Some neo-Nazis think that the Imperium is some kind of post-neo-fascist paradise.
And they're right, of course: a universe where every other race/faction is out to get you, there are no "good guys", any attempts at peace or harmony are laughable and any horrible things you may do are justified since your enemies are just as bad if not worse? What's there for a Nazi not to like?
Note how the Imperium combines the worst parts of Stalinist Russia, Nazi Germany and Maoist China with added piles of awful awful awful leadership. Not to mention the worst parts of Dark Ages Europe and the colonization of the Americas.
It's probably safe to say the Imperium combines the worse aspects of most, if not all, of human history.
For added Irony one of the few positives about The Imperium is that ethnicity and gender are no longer used to discriminate against people and everyone is treated equally albeit equally poorly.
Gender, not so much. There aren't many women in the higher ranks of the Inquisition, Ecclesiarchy, Administratum, Adeptus Terra, etc.
Ethnicity, not so much, either. People of color are so frickin' rare in the books that when they do show up, it's lampshaded almost into racism-through-anti-racism.
They make up for it with their Fantastic Racism vs. aliens and abhumans, though.
It was a bit more justified originally with the Tau, since the original material on them kind of glossed over any of their negative aspects. Character Development fixed that, though they still offer conversion as an alternative to extermination, which none of the other factions really do.
Take note that said Character Development only appeared after fans complained that they weren't Grim Dark enough, and most of their negative aspects are described in quotes by Imperial characters. The Tau are either the best/least-worst dudes in the universe if Imperial propaganda isn't true, or merely as grey as the Imperium if it is.
The Harlequin as portrayed are probably the closest thing to "the good guys" in the setting. They also are severely underdeveloped.
They are implied to be trying to reunite the Eldar race but don't really care about changing the ideologies of their allies.
The whole thing isn't helped by Black Library writers trying to give the Imperium a human face in order to make political officers sympathetic.
Some claim that the whole setting was never meant to be taken as seriously as many fans do. In a fine example of this trope and/or Poe's Law, things intended as parody and Black Comedy were embraced unironically.
There are quite a few diehard fans who embrace the paranoia, intolerance, fanaticism, and Fantastic Racism of the setting, and project it into other games, media and real life. The less said about that, the better.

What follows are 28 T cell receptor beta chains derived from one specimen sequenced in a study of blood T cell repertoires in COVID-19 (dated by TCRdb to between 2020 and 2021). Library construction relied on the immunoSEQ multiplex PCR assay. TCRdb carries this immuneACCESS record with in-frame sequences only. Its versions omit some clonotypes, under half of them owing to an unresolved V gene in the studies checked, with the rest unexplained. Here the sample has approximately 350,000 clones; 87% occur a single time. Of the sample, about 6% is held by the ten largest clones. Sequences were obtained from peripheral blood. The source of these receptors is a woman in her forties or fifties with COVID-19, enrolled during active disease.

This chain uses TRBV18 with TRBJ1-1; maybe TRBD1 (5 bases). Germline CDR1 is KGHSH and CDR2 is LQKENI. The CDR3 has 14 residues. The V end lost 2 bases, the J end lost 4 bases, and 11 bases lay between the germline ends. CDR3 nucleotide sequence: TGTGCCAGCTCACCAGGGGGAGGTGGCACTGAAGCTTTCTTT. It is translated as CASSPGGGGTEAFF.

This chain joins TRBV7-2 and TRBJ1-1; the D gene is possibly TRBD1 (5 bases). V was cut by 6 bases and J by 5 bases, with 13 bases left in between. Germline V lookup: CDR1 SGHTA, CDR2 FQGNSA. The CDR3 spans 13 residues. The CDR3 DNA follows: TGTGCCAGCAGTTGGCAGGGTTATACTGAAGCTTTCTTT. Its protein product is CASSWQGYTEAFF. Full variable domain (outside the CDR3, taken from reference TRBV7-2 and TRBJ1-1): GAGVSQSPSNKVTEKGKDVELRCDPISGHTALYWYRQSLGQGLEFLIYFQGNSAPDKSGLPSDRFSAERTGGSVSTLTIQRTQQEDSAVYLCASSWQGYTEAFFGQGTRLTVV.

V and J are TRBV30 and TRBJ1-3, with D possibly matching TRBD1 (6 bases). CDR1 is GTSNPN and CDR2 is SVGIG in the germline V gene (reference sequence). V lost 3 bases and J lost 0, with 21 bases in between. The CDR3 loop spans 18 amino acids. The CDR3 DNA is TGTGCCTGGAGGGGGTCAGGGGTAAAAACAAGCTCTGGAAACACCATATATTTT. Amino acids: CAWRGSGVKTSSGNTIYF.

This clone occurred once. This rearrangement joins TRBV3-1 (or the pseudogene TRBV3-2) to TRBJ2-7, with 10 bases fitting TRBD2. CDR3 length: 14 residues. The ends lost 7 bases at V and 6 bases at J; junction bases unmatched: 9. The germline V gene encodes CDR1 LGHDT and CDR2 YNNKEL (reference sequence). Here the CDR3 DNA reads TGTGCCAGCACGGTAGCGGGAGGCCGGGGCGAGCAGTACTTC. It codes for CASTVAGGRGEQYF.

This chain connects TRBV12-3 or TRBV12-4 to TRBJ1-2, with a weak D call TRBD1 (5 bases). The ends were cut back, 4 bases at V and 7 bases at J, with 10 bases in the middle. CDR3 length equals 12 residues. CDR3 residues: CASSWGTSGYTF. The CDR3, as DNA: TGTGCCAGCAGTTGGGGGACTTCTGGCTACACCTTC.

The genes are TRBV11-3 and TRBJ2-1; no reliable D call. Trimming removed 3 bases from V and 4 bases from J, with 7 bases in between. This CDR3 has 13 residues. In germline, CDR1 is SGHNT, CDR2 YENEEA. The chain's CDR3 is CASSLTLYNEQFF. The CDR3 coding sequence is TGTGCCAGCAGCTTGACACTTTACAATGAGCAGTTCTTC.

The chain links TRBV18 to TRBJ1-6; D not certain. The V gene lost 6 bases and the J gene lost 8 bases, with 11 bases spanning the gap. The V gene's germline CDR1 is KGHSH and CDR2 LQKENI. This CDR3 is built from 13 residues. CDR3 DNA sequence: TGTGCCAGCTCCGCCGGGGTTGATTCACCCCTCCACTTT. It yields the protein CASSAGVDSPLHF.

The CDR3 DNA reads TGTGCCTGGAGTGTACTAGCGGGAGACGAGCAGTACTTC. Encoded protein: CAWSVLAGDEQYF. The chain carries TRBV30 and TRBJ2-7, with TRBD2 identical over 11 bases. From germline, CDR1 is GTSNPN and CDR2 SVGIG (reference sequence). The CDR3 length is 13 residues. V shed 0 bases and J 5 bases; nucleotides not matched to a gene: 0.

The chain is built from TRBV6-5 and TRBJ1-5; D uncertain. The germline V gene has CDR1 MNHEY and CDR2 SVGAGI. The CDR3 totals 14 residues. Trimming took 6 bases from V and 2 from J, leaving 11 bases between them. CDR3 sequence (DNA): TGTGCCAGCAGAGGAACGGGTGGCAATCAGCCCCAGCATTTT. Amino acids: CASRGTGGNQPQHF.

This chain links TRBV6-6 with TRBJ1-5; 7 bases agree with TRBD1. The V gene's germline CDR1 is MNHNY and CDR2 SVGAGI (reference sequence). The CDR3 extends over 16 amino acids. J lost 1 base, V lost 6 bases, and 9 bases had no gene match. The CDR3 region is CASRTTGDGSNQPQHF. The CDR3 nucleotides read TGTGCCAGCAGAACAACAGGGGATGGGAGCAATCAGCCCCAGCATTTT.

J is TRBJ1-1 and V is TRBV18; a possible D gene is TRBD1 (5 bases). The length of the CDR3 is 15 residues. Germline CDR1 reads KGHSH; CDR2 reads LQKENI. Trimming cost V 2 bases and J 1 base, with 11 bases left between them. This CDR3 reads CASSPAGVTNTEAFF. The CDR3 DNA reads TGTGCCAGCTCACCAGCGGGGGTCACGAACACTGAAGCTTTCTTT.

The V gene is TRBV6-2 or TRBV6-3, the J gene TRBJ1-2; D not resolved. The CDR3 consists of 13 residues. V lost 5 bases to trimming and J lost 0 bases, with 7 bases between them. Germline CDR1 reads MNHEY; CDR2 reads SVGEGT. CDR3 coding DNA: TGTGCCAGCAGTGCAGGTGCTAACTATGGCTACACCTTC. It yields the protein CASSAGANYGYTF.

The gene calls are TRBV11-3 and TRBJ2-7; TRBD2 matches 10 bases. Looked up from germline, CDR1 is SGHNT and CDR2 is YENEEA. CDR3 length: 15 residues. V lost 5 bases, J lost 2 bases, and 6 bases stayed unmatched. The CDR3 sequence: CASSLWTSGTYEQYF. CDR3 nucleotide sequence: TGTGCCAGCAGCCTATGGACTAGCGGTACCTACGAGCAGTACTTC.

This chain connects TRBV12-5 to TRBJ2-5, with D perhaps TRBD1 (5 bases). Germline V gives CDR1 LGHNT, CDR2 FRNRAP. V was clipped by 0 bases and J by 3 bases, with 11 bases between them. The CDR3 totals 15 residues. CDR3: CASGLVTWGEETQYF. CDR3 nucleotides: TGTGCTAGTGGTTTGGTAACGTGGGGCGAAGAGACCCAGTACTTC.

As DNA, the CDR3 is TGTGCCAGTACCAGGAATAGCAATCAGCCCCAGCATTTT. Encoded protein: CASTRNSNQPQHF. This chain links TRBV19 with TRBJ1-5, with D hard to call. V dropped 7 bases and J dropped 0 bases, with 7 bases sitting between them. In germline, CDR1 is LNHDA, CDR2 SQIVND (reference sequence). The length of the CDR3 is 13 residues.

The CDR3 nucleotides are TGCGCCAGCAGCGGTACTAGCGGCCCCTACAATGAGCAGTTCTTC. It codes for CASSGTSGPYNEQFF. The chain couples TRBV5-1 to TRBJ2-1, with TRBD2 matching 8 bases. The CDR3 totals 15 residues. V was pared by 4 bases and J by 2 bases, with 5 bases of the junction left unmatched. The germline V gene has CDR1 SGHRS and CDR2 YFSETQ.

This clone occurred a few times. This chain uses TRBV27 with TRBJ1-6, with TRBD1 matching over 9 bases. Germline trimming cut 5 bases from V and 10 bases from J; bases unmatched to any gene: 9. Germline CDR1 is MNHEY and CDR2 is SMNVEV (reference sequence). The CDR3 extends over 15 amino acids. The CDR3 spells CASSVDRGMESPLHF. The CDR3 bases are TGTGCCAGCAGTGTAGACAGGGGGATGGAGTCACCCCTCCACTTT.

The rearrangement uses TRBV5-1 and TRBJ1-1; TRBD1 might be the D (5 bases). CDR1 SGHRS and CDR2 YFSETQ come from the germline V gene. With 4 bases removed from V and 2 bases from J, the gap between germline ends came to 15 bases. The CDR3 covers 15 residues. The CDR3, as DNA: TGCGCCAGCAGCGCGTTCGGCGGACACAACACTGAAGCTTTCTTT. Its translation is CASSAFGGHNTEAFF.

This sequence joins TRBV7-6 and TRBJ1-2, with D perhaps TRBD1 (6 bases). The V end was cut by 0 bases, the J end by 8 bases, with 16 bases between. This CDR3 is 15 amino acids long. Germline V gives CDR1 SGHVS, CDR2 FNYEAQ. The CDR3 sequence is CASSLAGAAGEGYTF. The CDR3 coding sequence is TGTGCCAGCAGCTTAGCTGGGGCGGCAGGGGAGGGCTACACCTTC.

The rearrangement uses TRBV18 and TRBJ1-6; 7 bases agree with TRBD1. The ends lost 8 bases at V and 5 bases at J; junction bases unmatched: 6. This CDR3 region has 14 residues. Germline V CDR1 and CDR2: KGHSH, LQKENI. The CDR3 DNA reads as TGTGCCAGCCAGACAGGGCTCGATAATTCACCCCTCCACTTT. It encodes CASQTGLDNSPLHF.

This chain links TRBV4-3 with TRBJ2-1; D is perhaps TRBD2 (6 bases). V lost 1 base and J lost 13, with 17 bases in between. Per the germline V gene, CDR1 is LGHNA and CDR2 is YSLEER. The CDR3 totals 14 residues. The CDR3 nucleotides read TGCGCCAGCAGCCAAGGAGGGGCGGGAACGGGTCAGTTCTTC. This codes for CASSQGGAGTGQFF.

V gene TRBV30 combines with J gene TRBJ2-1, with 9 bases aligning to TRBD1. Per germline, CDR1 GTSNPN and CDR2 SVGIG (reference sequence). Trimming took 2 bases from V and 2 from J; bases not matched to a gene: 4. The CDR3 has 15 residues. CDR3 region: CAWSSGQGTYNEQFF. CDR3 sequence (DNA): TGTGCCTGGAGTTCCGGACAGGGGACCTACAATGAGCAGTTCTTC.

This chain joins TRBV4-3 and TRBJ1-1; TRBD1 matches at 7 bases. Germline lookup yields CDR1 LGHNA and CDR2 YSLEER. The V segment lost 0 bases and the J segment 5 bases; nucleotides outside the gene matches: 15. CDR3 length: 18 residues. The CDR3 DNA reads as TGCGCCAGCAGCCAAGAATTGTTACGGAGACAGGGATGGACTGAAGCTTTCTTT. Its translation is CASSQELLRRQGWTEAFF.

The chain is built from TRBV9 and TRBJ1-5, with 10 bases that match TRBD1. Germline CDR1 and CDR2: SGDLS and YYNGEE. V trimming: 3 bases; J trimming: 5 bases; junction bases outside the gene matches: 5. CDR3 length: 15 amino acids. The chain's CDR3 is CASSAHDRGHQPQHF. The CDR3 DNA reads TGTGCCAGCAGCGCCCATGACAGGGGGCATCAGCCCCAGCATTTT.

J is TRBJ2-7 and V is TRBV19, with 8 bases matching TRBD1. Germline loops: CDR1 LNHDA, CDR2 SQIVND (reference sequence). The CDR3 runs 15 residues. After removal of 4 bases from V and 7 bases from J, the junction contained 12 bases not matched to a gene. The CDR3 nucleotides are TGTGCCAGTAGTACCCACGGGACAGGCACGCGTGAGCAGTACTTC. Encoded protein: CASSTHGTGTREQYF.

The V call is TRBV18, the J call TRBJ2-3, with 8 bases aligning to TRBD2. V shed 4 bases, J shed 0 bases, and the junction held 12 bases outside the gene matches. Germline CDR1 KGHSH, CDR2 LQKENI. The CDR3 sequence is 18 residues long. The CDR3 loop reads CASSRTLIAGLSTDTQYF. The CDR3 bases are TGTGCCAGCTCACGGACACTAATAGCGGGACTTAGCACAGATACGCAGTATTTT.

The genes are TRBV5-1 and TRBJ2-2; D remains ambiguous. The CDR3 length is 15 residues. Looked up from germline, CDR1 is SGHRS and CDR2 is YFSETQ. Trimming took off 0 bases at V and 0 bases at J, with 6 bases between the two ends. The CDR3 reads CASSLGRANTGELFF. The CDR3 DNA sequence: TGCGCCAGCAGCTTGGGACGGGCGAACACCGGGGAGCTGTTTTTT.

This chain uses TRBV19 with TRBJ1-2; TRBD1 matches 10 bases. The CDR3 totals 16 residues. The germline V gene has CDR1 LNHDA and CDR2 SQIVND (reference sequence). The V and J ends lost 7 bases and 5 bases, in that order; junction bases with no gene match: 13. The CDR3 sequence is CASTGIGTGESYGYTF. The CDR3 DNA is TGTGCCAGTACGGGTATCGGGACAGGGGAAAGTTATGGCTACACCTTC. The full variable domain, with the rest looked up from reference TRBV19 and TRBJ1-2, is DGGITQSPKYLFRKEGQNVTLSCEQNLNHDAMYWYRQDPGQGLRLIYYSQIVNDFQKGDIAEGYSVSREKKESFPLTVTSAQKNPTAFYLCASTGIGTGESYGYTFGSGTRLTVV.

The Old World of Darkness supplement The Book of Nod was originally a source of stories and a prop for the setting. Imagine the author's surprise when Noddism became a cult.
Ditto that for the Sabbat faction in Vampire: The Masquerade. Originally little more than vampiric orcs, the Sabbat became the setting's most popular faction among players, despite (or perhaps because of) the gory and sadistic supplements that described their behavior. Some of the additional depth (and sympathetic elements) the Sabbat later received may have been an attempt to move the target a little closer to where fandom was aiming. They're still liberatingly horrible by and large, but with a few legitimate points to stand for.
Given the sheer number of "This is a GAME. You are NOT a vampire/werewolf/demon/mage and the Devil is NOT your unholy master. If you actually believe any of this stuff, get some help" warnings in some of the later supplements, it's fair to say that the old World of Darkness had a definite problem with misaimed fandom.
In Mage: The Ascension, The Technocracy was originally conceived as a belligerent faction who was trying to murder creativity and wonder by deluding the masses into believing such things don't exist, which, in a universe that operates on Clap Your Hands If You Believe, would remove their ability to do so in the real world. The problem was that their use of science to do so undermined this idea, since science and technology were profoundly liberating for the average person. Rather than clamp down on this, the writers embraced this, depicting the Technocracy as a Well-Intentioned Extremist faction who wants to protect and empower the common man via science and technology (admittedly, under their terms), but have accumulated many, many skeletons in their closet to do so.